For those using Paypal as a method for customers to pay for your art...
Have you read the Policy UpDate published this month by PayPal? If not you might like to take time out to do so. There are two important paragraphs
The first relates to their use of the intellectual property of your business i.e. their use of your brands and logos. It applies to relates to all businesses (e.g. your art business) which use PayPal. I'm guessing that they want this right to use brandnames and logos for marketing purposes.
The new paragraph at section 1.3 reads as follows: “You grant the PayPal Group the worldwide right to use and depict your business name, trademarks and logos on our website and in our mobile and web applications for the purpose of displaying information about your business and its products and services.”
The second is a requirement that you neither disparage PayPal nor use surcharges in excess of those relating to other forms of payment.
Note in particular the last sentences of the second and last paragraphs - which I've highlighted in bold! I can only think there has been a legal case which now means they need to highlight that they're not going to be liable for anything which is a criminal offence!
The issue for you is do you know how to avoid committing a criminal offence?
2. Non discouragement
There are also several amendments to the several amendments to the PayPal Buyer Protection policy
You can download PDF version of the Policy Update.
The short answer is "Yes" - insurance is needed for an art class because the public are involved.
ARTIST RUN WORKSHOPS AND ART CLASSES
The reason is because if you are running a commercial activity involving the public you owe them a duty of care as a third party. In other words if somebody has an accident or does something really stupid/hazardous while in your class and/or using equipment or materials under your instruction and/or on your premises then the person they are going to sue for damages - under public liability - is YOU!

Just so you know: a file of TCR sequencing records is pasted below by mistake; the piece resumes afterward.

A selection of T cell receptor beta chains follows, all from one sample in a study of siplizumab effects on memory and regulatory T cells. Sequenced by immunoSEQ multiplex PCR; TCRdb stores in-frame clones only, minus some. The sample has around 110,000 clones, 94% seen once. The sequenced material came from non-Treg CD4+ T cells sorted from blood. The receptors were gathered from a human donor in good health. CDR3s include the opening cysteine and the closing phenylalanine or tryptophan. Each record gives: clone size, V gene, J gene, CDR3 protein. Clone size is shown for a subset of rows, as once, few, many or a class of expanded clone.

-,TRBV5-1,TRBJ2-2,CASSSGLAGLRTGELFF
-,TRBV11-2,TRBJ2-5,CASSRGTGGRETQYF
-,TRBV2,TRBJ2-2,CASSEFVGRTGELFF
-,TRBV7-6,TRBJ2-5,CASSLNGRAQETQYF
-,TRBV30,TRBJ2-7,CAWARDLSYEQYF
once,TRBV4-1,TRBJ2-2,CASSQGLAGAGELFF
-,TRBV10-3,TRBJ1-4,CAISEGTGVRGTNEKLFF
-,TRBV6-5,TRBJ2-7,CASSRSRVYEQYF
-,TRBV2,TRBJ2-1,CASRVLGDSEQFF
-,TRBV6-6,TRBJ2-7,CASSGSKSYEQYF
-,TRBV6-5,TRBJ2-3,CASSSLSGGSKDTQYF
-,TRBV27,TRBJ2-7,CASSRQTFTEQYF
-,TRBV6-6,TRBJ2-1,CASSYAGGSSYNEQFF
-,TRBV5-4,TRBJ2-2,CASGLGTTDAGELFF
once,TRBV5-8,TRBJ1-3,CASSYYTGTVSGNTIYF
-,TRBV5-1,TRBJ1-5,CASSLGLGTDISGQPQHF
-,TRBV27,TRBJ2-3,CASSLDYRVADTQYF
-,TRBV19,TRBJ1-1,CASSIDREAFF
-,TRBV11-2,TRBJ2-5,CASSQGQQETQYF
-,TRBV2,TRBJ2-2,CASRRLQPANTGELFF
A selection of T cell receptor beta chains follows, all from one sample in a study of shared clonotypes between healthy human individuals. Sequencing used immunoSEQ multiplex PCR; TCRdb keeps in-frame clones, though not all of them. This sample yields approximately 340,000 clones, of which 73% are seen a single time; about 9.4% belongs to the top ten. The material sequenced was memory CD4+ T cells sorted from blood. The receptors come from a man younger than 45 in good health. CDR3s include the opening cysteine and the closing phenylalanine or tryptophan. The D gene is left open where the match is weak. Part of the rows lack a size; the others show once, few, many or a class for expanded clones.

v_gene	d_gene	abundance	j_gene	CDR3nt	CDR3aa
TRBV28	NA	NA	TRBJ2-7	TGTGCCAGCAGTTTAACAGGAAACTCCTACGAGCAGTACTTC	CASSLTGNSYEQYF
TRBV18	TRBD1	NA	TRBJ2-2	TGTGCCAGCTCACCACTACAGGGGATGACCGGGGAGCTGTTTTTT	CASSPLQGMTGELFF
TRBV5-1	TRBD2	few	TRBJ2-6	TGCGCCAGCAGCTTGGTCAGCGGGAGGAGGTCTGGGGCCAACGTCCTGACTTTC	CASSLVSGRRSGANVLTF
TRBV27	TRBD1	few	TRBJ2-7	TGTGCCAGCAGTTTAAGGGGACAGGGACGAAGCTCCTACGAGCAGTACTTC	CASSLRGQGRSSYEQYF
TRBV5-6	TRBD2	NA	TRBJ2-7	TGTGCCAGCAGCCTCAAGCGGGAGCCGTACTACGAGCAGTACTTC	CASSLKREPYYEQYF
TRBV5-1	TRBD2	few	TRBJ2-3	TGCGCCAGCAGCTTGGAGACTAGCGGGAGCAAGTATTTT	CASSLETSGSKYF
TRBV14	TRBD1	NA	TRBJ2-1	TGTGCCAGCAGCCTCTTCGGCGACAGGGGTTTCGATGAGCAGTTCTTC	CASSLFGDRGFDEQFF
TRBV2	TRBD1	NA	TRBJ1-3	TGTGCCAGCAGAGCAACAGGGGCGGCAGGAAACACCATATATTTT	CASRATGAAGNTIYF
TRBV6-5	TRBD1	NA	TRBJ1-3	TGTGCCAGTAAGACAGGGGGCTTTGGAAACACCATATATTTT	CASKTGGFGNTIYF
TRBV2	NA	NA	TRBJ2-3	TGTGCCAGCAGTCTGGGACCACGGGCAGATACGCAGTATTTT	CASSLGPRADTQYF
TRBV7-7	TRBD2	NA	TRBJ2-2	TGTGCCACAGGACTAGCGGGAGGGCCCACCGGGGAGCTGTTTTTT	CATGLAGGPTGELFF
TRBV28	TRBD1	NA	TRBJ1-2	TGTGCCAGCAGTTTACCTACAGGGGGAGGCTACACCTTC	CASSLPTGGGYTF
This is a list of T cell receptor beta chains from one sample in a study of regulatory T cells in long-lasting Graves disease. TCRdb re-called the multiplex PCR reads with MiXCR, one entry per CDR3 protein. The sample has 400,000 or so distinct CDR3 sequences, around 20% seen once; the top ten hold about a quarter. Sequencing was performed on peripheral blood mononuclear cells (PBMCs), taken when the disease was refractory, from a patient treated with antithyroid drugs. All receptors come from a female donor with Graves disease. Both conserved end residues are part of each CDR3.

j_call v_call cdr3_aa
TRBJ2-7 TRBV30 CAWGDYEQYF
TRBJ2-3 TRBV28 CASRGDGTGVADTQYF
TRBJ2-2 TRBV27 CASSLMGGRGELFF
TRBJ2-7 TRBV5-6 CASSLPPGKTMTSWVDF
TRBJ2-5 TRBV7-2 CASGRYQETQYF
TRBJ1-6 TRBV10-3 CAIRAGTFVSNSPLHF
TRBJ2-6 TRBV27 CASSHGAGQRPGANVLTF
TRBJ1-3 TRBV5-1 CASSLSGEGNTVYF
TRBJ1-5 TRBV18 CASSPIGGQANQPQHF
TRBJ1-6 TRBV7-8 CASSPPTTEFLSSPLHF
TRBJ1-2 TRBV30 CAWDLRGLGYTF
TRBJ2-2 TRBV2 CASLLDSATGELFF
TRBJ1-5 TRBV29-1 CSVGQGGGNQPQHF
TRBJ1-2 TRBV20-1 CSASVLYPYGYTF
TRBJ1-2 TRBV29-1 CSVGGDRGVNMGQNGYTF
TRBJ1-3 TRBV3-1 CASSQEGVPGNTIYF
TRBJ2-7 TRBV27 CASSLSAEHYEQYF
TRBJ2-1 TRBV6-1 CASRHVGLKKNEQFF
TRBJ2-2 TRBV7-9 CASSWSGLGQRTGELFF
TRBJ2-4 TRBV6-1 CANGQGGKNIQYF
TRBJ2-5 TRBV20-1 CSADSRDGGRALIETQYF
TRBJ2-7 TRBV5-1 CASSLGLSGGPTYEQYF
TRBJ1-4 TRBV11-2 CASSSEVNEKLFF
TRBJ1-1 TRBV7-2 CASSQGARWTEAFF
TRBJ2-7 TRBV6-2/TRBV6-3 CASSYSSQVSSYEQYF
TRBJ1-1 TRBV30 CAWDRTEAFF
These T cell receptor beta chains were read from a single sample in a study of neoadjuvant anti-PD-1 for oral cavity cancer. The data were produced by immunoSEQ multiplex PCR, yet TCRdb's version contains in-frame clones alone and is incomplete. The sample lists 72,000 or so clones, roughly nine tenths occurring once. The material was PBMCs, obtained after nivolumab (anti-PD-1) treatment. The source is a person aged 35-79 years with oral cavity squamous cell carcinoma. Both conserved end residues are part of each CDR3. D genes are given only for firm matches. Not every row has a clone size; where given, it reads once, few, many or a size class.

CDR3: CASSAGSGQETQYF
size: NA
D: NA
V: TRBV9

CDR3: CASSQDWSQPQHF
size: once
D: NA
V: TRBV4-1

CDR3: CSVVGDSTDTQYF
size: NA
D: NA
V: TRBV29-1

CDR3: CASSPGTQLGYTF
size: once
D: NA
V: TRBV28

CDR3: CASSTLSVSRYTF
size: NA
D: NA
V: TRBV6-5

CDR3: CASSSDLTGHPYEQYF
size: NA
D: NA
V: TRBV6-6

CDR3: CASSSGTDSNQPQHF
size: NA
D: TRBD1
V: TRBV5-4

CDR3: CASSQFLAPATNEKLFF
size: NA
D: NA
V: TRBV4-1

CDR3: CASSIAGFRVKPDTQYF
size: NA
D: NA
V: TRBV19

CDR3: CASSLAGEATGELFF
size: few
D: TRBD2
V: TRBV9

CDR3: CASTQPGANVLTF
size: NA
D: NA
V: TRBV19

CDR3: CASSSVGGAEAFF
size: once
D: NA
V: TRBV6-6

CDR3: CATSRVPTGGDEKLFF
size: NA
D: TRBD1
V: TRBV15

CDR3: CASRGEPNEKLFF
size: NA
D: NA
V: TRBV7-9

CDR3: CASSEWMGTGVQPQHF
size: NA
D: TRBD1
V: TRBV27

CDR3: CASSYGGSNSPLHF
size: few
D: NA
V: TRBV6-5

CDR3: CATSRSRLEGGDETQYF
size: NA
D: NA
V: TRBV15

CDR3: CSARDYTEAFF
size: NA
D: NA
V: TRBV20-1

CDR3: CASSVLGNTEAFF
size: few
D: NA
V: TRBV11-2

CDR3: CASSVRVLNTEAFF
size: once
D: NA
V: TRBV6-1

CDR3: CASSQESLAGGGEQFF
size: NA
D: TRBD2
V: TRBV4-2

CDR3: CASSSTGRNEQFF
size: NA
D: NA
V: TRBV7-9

Public liability insurance protects an artist from legal claims if someone is injured as a result of their professional activities.
The next question is WHO needs to have the insurance.
In general, if you are teaching in an educational establishment - like an art school or a gallery providing workshops - then the venue will have (or SHOULD have!) an insurance policy which covers all its legal public liabilities including third party cover.
Consequently if you are employed by the school you probably have nothing to worry about so long as you
However if you work on a contracted basis for a fee you might want to check whether you are covered by their insurance or not
If you run your own classes then you very definitely need cover. You should also check personally on the third party public liability cover and status of any venues you use. Particularly if there are any hazards or risks associated with any materials or equipment being used.
To find out about the many and varied reasons artists need insurance take a look at
Is it fair for Facebook to allow somebody to give a 1* review rating to an arts organisation - like an art society - when that individual has based their assessment on 3rd party comments by other people made some time ago? I've seen this happen on the Facebook Page of an art society.
How to tackle a 1* Facebook Review
About Business News for Artists
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Katherine Tyrrell writes about art, artists and the art business and has followers all over the world. She also delivers workshops for art organisations and reviews websites and career strategies for artists.
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